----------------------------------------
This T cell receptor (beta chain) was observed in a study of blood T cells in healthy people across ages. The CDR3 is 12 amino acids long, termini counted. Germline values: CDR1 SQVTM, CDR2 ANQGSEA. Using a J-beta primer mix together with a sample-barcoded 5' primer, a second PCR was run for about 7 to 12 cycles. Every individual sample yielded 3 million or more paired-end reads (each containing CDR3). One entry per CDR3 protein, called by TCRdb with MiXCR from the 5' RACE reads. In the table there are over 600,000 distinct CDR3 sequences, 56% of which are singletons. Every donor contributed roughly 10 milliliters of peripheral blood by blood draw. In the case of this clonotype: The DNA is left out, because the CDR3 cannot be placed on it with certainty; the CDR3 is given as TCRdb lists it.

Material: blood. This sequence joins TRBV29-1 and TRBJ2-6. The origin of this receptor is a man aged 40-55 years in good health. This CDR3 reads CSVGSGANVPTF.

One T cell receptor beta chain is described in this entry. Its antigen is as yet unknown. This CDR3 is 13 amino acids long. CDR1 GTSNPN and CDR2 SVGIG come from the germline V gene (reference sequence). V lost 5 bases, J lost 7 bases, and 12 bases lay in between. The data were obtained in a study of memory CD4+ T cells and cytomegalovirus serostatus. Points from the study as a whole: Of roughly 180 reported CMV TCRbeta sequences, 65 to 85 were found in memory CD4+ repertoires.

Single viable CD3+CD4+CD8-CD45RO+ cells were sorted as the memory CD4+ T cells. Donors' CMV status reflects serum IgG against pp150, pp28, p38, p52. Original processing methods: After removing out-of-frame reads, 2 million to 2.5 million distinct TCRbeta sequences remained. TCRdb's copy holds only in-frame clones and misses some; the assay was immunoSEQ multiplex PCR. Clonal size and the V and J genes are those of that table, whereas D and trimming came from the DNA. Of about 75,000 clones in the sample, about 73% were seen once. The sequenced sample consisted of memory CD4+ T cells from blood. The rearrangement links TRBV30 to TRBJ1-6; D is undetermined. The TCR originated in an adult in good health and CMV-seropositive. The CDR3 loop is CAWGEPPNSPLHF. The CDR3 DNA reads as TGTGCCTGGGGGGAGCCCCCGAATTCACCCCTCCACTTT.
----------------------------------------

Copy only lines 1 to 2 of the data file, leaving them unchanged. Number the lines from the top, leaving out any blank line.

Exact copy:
This T cell receptor (beta chain) was observed in a study of blood T cells in healthy people across ages. The CDR3 is 12 amino acids long, termini counted. Germline values: CDR1 SQVTM, CDR2 ANQGSEA. Using a J-beta primer mix together with a sample-barcoded 5' primer, a second PCR was run for about 7 to 12 cycles. Every individual sample yielded 3 million or more paired-end reads (each containing CDR3). One entry per CDR3 protein, called by TCRdb with MiXCR from the 5' RACE reads. In the table there are over 600,000 distinct CDR3 sequences, 56% of which are singletons. Every donor contributed roughly 10 milliliters of peripheral blood by blood draw. In the case of this clonotype: The DNA is left out, because the CDR3 cannot be placed on it with certainty; the CDR3 is given as TCRdb lists it.

Material: blood. This sequence joins TRBV29-1 and TRBJ2-6. The origin of this receptor is a man aged 40-55 years in good health. This CDR3 reads CSVGSGANVPTF.